Sunday, October 28, 2012

Troublesome “Tips”



A parent forwarded to me postings from a blog about signing with babies (www.babysignlanguagenow.com) that has been popping up frequently in Google “Alerts.” I’m usually delighted to see increased dissemination of information about the topic; the more parents we can reach the better! In this case, however, the specific advice offered is in so many instances contrary to our own observations here at Baby Signs about what works—as well as contrary to good developmental practice—that I felt it would be important to point out our concerns by highlighting the post entitled “When Baby Signs Back: Factors that Affect.”

Question posed: Why are there individual differences in how long it takes for a baby to start signing back? (“…how long [before] their baby [will] sign back.”)

(1). “Those babies who have better IQ are more likely to learn different signs earlier in life. So, the general rule is the stronger the mental capabilities of your baby are, the earlier he will sign back to you.”

CONCERN: There is no data that supports such an assertion. Nor could there be given all the factors totally unrelated to mental ability that we know contribute: (a) Individual differences in the priority babies have for communicating are really important. For example, some babies would rather climb the bookshelves than read the books. (b) Age: The younger the baby is when you start modeling signs, the longer it will take. (c) How much signing the child sees.

(2). “The earlier you start teaching sign language, the earlier you get results. The recommended age to start teaching baby sign language is 4 months.”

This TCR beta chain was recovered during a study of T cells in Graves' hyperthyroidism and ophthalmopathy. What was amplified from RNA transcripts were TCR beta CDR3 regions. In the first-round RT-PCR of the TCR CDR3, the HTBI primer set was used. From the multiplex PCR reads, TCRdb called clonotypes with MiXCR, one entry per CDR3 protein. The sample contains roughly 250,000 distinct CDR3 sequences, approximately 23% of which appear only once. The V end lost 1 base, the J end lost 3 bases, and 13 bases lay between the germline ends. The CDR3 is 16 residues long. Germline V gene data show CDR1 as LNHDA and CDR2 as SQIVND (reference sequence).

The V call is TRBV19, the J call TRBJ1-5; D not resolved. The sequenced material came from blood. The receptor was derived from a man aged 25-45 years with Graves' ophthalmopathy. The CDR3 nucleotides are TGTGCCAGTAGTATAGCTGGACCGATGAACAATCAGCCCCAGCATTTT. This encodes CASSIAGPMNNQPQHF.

CONCERN: If the question is, as the beginning of the post states, how long before a baby begins signing back, the answer is the younger the baby, the longer it will take. There’s certainly nothing wrong with starting early. However, the chance that a parent will get discouraged and quit is greater. That’s why we suggest between 9 and 12 months.

(3) “The more dedication you show, the more organized your teaching is, the more chances that your baby will learn baby sign language earlier in life.

CONCERN: Although this sounds like our point about the amount of signing a baby sees, the bit about organized teaching implies the importance of specific lesson times. In fact, in another posting, the author calls for “teaching sessions” where you try to “eliminate all the distractions around you” including “random noises and other persons” and rewarding the baby “with food and toys whenever he takes a successful step in the process of learning baby sign language.” In sharp contrast, our 30 years of observation and research indicate that simply incorporating signs into everyday routines and activities with your baby is the best way to go. Regimented lesson times in isolation from others, in fact, can be off-putting and counter-productive—and an excited reaction by Mom or Dad is usually reward enough! You’re not teaching a dog to roll over.

(4) “Whether it is a matter of lack of nutrition or encouragement, anything that hampers the mental development of your baby will also slow down the learning process.”

CONCERN: Of course, anything truly injurious to a child’s physical or psychological welfare will affect the child’s developmental timeline in a wide variety of domains. However, most parents who consult a blog like this already know that nutrition and encouragement are important. And the downside to the statement is the focus, once again, on “mental capabilities.”

This list covers just one of the postings. The others have problems, too--like the advice to “use flash cards to show the babies the proper ways to sign” as if babies could learn from a static image better than a real life demonstration!

After three full decades observing and conducting research on the topic of signing with babies, I feel so passionate about it that I think it’s important to set the record straight when parents are being led astray. The last thing we need is for the movement to get a bad reputation from an influx of really bad advice.

Happy Signing (and don’t forget to visit us on Facebook)!

Linda

Linda Acredolo, Ph.D.
Professor Emeritus, UC Davis
and
Co-Founder, The Baby Signs® Program
Post a Comment